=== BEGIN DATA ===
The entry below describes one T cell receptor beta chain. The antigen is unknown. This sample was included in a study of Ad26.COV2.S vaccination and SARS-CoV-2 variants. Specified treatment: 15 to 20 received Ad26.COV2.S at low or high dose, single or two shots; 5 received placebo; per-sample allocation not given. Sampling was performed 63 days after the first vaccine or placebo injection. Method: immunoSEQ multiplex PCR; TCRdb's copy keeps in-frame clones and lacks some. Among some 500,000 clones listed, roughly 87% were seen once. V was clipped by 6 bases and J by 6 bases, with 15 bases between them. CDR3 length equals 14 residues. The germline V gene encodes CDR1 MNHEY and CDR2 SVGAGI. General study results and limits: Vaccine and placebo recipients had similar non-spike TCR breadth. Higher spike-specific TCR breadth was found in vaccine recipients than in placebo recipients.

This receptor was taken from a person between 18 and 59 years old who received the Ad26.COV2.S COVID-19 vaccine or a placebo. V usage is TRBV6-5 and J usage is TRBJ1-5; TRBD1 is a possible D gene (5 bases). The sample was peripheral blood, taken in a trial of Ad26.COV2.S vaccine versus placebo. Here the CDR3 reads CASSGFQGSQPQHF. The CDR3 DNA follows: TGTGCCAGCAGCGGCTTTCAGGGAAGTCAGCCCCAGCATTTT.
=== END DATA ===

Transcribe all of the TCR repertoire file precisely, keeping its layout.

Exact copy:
The entry below describes one T cell receptor beta chain. The antigen is unknown. This sample was included in a study of Ad26.COV2.S vaccination and SARS-CoV-2 variants. Specified treatment: 15 to 20 received Ad26.COV2.S at low or high dose, single or two shots; 5 received placebo; per-sample allocation not given. Sampling was performed 63 days after the first vaccine or placebo injection. Method: immunoSEQ multiplex PCR; TCRdb's copy keeps in-frame clones and lacks some. Among some 500,000 clones listed, roughly 87% were seen once. V was clipped by 6 bases and J by 6 bases, with 15 bases between them. CDR3 length equals 14 residues. The germline V gene encodes CDR1 MNHEY and CDR2 SVGAGI. General study results and limits: Vaccine and placebo recipients had similar non-spike TCR breadth. Higher spike-specific TCR breadth was found in vaccine recipients than in placebo recipients.

This receptor was taken from a person between 18 and 59 years old who received the Ad26.COV2.S COVID-19 vaccine or a placebo. V usage is TRBV6-5 and J usage is TRBJ1-5; TRBD1 is a possible D gene (5 bases). The sample was peripheral blood, taken in a trial of Ad26.COV2.S vaccine versus placebo. Here the CDR3 reads CASSGFQGSQPQHF. The CDR3 DNA follows: TGTGCCAGCAGCGGCTTTCAGGGAAGTCAGCCCCAGCATTTT.